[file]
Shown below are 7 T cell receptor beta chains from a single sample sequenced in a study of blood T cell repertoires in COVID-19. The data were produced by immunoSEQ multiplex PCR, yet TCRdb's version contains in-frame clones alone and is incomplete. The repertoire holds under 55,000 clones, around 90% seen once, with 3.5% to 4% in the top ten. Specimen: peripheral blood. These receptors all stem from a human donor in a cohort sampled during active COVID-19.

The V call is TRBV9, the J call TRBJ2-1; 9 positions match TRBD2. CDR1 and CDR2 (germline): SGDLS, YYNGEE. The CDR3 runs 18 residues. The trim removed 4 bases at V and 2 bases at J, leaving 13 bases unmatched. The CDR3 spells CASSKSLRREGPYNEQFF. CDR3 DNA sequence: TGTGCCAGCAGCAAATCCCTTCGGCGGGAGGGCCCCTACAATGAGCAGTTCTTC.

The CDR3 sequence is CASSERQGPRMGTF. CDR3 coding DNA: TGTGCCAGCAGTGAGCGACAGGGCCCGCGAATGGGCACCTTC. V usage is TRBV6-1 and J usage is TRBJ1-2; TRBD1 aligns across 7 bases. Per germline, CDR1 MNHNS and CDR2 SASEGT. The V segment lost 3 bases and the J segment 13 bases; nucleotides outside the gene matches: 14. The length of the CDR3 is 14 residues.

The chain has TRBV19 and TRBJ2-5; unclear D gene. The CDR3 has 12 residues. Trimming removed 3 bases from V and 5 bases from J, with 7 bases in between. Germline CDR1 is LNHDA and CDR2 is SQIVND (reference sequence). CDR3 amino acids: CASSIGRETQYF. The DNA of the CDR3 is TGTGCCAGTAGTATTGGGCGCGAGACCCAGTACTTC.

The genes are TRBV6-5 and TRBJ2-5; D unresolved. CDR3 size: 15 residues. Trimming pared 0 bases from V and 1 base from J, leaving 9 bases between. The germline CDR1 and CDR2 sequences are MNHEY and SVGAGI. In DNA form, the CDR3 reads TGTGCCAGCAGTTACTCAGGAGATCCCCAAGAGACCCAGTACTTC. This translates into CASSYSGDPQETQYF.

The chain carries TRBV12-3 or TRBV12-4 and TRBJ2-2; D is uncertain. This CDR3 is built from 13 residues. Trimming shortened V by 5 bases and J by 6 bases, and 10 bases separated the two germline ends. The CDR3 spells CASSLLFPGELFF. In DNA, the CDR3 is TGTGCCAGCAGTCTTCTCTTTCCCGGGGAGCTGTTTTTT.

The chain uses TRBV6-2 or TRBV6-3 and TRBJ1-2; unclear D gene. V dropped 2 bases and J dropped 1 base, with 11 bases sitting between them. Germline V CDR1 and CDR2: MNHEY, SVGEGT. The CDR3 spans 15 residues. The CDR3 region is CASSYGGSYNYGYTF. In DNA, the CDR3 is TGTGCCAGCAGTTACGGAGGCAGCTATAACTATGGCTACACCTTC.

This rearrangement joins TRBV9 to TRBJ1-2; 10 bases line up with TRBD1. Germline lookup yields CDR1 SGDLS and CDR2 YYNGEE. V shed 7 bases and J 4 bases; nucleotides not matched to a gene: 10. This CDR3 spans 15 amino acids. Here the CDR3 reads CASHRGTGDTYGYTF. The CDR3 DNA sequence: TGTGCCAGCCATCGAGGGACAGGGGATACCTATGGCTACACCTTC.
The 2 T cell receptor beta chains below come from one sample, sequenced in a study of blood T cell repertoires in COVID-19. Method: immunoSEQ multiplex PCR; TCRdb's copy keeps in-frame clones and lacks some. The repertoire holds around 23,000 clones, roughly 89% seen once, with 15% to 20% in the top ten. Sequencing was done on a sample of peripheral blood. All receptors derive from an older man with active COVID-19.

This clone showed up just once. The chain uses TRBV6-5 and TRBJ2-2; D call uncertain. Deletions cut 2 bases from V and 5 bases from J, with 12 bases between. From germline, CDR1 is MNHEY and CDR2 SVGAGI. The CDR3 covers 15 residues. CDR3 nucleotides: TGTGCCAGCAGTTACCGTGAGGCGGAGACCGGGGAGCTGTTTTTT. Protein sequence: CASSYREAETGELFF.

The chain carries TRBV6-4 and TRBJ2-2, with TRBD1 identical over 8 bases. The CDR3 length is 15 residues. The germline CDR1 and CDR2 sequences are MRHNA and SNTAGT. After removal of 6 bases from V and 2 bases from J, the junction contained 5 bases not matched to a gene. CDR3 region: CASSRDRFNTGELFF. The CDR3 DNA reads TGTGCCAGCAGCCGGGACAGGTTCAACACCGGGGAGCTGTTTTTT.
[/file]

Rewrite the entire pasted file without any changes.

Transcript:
Shown below are 7 T cell receptor beta chains from a single sample sequenced in a study of blood T cell repertoires in COVID-19. The data were produced by immunoSEQ multiplex PCR, yet TCRdb's version contains in-frame clones alone and is incomplete. The repertoire holds under 55,000 clones, around 90% seen once, with 3.5% to 4% in the top ten. Specimen: peripheral blood. These receptors all stem from a human donor in a cohort sampled during active COVID-19.

The V call is TRBV9, the J call TRBJ2-1; 9 positions match TRBD2. CDR1 and CDR2 (germline): SGDLS, YYNGEE. The CDR3 runs 18 residues. The trim removed 4 bases at V and 2 bases at J, leaving 13 bases unmatched. The CDR3 spells CASSKSLRREGPYNEQFF. CDR3 DNA sequence: TGTGCCAGCAGCAAATCCCTTCGGCGGGAGGGCCCCTACAATGAGCAGTTCTTC.

The CDR3 sequence is CASSERQGPRMGTF. CDR3 coding DNA: TGTGCCAGCAGTGAGCGACAGGGCCCGCGAATGGGCACCTTC. V usage is TRBV6-1 and J usage is TRBJ1-2; TRBD1 aligns across 7 bases. Per germline, CDR1 MNHNS and CDR2 SASEGT. The V segment lost 3 bases and the J segment 13 bases; nucleotides outside the gene matches: 14. The length of the CDR3 is 14 residues.

The chain has TRBV19 and TRBJ2-5; unclear D gene. The CDR3 has 12 residues. Trimming removed 3 bases from V and 5 bases from J, with 7 bases in between. Germline CDR1 is LNHDA and CDR2 is SQIVND (reference sequence). CDR3 amino acids: CASSIGRETQYF. The DNA of the CDR3 is TGTGCCAGTAGTATTGGGCGCGAGACCCAGTACTTC.

The genes are TRBV6-5 and TRBJ2-5; D unresolved. CDR3 size: 15 residues. Trimming pared 0 bases from V and 1 base from J, leaving 9 bases between. The germline CDR1 and CDR2 sequences are MNHEY and SVGAGI. In DNA form, the CDR3 reads TGTGCCAGCAGTTACTCAGGAGATCCCCAAGAGACCCAGTACTTC. This translates into CASSYSGDPQETQYF.

The chain carries TRBV12-3 or TRBV12-4 and TRBJ2-2; D is uncertain. This CDR3 is built from 13 residues. Trimming shortened V by 5 bases and J by 6 bases, and 10 bases separated the two germline ends. The CDR3 spells CASSLLFPGELFF. In DNA, the CDR3 is TGTGCCAGCAGTCTTCTCTTTCCCGGGGAGCTGTTTTTT.

The chain uses TRBV6-2 or TRBV6-3 and TRBJ1-2; unclear D gene. V dropped 2 bases and J dropped 1 base, with 11 bases sitting between them. Germline V CDR1 and CDR2: MNHEY, SVGEGT. The CDR3 spans 15 residues. The CDR3 region is CASSYGGSYNYGYTF. In DNA, the CDR3 is TGTGCCAGCAGTTACGGAGGCAGCTATAACTATGGCTACACCTTC.

This rearrangement joins TRBV9 to TRBJ1-2; 10 bases line up with TRBD1. Germline lookup yields CDR1 SGDLS and CDR2 YYNGEE. V shed 7 bases and J 4 bases; nucleotides not matched to a gene: 10. This CDR3 spans 15 amino acids. Here the CDR3 reads CASHRGTGDTYGYTF. The CDR3 DNA sequence: TGTGCCAGCCATCGAGGGACAGGGGATACCTATGGCTACACCTTC.
The 2 T cell receptor beta chains below come from one sample, sequenced in a study of blood T cell repertoires in COVID-19. Method: immunoSEQ multiplex PCR; TCRdb's copy keeps in-frame clones and lacks some. The repertoire holds around 23,000 clones, roughly 89% seen once, with 15% to 20% in the top ten. Sequencing was done on a sample of peripheral blood. All receptors derive from an older man with active COVID-19.

This clone showed up just once. The chain uses TRBV6-5 and TRBJ2-2; D call uncertain. Deletions cut 2 bases from V and 5 bases from J, with 12 bases between. From germline, CDR1 is MNHEY and CDR2 SVGAGI. The CDR3 covers 15 residues. CDR3 nucleotides: TGTGCCAGCAGTTACCGTGAGGCGGAGACCGGGGAGCTGTTTTTT. Protein sequence: CASSYREAETGELFF.

The chain carries TRBV6-4 and TRBJ2-2, with TRBD1 identical over 8 bases. The CDR3 length is 15 residues. The germline CDR1 and CDR2 sequences are MRHNA and SNTAGT. After removal of 6 bases from V and 2 bases from J, the junction contained 5 bases not matched to a gene. CDR3 region: CASSRDRFNTGELFF. The CDR3 DNA reads TGTGCCAGCAGCCGGGACAGGTTCAACACCGGGGAGCTGTTTTTT.